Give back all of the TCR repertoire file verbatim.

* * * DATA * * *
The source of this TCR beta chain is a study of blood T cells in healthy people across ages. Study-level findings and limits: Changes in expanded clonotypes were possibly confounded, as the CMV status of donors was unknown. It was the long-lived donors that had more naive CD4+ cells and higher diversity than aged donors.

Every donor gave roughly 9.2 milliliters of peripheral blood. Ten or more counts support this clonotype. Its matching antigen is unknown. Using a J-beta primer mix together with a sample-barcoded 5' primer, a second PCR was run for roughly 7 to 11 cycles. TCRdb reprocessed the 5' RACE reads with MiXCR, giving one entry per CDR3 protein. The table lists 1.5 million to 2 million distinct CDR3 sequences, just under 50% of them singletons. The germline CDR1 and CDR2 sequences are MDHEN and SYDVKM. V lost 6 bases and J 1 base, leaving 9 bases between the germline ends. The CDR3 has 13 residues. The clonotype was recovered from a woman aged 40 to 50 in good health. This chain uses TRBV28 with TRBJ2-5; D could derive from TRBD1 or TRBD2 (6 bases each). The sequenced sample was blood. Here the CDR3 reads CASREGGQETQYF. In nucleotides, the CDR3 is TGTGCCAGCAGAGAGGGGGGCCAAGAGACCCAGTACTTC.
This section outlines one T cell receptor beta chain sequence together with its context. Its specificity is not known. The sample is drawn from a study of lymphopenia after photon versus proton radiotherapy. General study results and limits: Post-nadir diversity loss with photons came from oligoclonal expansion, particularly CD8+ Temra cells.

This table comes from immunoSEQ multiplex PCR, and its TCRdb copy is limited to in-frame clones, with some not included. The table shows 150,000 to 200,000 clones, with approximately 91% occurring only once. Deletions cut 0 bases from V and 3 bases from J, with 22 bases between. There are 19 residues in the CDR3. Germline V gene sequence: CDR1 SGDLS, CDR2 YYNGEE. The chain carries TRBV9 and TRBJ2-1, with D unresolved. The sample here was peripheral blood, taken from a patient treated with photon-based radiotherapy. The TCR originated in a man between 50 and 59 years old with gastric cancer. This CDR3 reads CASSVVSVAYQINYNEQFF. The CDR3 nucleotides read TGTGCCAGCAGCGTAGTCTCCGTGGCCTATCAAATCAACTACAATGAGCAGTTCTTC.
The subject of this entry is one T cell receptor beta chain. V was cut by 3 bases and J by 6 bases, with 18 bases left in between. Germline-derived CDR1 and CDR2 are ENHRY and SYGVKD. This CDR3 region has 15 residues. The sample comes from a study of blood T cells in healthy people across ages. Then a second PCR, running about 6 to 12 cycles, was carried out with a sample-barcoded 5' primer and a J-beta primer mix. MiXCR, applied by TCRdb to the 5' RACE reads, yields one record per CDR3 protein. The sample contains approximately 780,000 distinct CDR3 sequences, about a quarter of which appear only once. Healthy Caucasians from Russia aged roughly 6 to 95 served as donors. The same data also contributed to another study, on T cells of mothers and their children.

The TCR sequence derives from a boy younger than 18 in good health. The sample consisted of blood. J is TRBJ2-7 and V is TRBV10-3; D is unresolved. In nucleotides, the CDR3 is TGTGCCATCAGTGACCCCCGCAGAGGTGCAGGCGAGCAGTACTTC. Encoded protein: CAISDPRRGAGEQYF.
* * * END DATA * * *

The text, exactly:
The source of this TCR beta chain is a study of blood T cells in healthy people across ages. Study-level findings and limits: Changes in expanded clonotypes were possibly confounded, as the CMV status of donors was unknown. It was the long-lived donors that had more naive CD4+ cells and higher diversity than aged donors.

Every donor gave roughly 9.2 milliliters of peripheral blood. Ten or more counts support this clonotype. Its matching antigen is unknown. Using a J-beta primer mix together with a sample-barcoded 5' primer, a second PCR was run for roughly 7 to 11 cycles. TCRdb reprocessed the 5' RACE reads with MiXCR, giving one entry per CDR3 protein. The table lists 1.5 million to 2 million distinct CDR3 sequences, just under 50% of them singletons. The germline CDR1 and CDR2 sequences are MDHEN and SYDVKM. V lost 6 bases and J 1 base, leaving 9 bases between the germline ends. The CDR3 has 13 residues. The clonotype was recovered from a woman aged 40 to 50 in good health. This chain uses TRBV28 with TRBJ2-5; D could derive from TRBD1 or TRBD2 (6 bases each). The sequenced sample was blood. Here the CDR3 reads CASREGGQETQYF. In nucleotides, the CDR3 is TGTGCCAGCAGAGAGGGGGGCCAAGAGACCCAGTACTTC.
This section outlines one T cell receptor beta chain sequence together with its context. Its specificity is not known. The sample is drawn from a study of lymphopenia after photon versus proton radiotherapy. General study results and limits: Post-nadir diversity loss with photons came from oligoclonal expansion, particularly CD8+ Temra cells.

This table comes from immunoSEQ multiplex PCR, and its TCRdb copy is limited to in-frame clones, with some not included. The table shows 150,000 to 200,000 clones, with approximately 91% occurring only once. Deletions cut 0 bases from V and 3 bases from J, with 22 bases between. There are 19 residues in the CDR3. Germline V gene sequence: CDR1 SGDLS, CDR2 YYNGEE. The chain carries TRBV9 and TRBJ2-1, with D unresolved. The sample here was peripheral blood, taken from a patient treated with photon-based radiotherapy. The TCR originated in a man between 50 and 59 years old with gastric cancer. This CDR3 reads CASSVVSVAYQINYNEQFF. The CDR3 nucleotides read TGTGCCAGCAGCGTAGTCTCCGTGGCCTATCAAATCAACTACAATGAGCAGTTCTTC.
The subject of this entry is one T cell receptor beta chain. V was cut by 3 bases and J by 6 bases, with 18 bases left in between. Germline-derived CDR1 and CDR2 are ENHRY and SYGVKD. This CDR3 region has 15 residues. The sample comes from a study of blood T cells in healthy people across ages. Then a second PCR, running about 6 to 12 cycles, was carried out with a sample-barcoded 5' primer and a J-beta primer mix. MiXCR, applied by TCRdb to the 5' RACE reads, yields one record per CDR3 protein. The sample contains approximately 780,000 distinct CDR3 sequences, about a quarter of which appear only once. Healthy Caucasians from Russia aged roughly 6 to 95 served as donors. The same data also contributed to another study, on T cells of mothers and their children.

The TCR sequence derives from a boy younger than 18 in good health. The sample consisted of blood. J is TRBJ2-7 and V is TRBV10-3; D is unresolved. In nucleotides, the CDR3 is TGTGCCATCAGTGACCCCCGCAGAGGTGCAGGCGAGCAGTACTTC. Encoded protein: CAISDPRRGAGEQYF.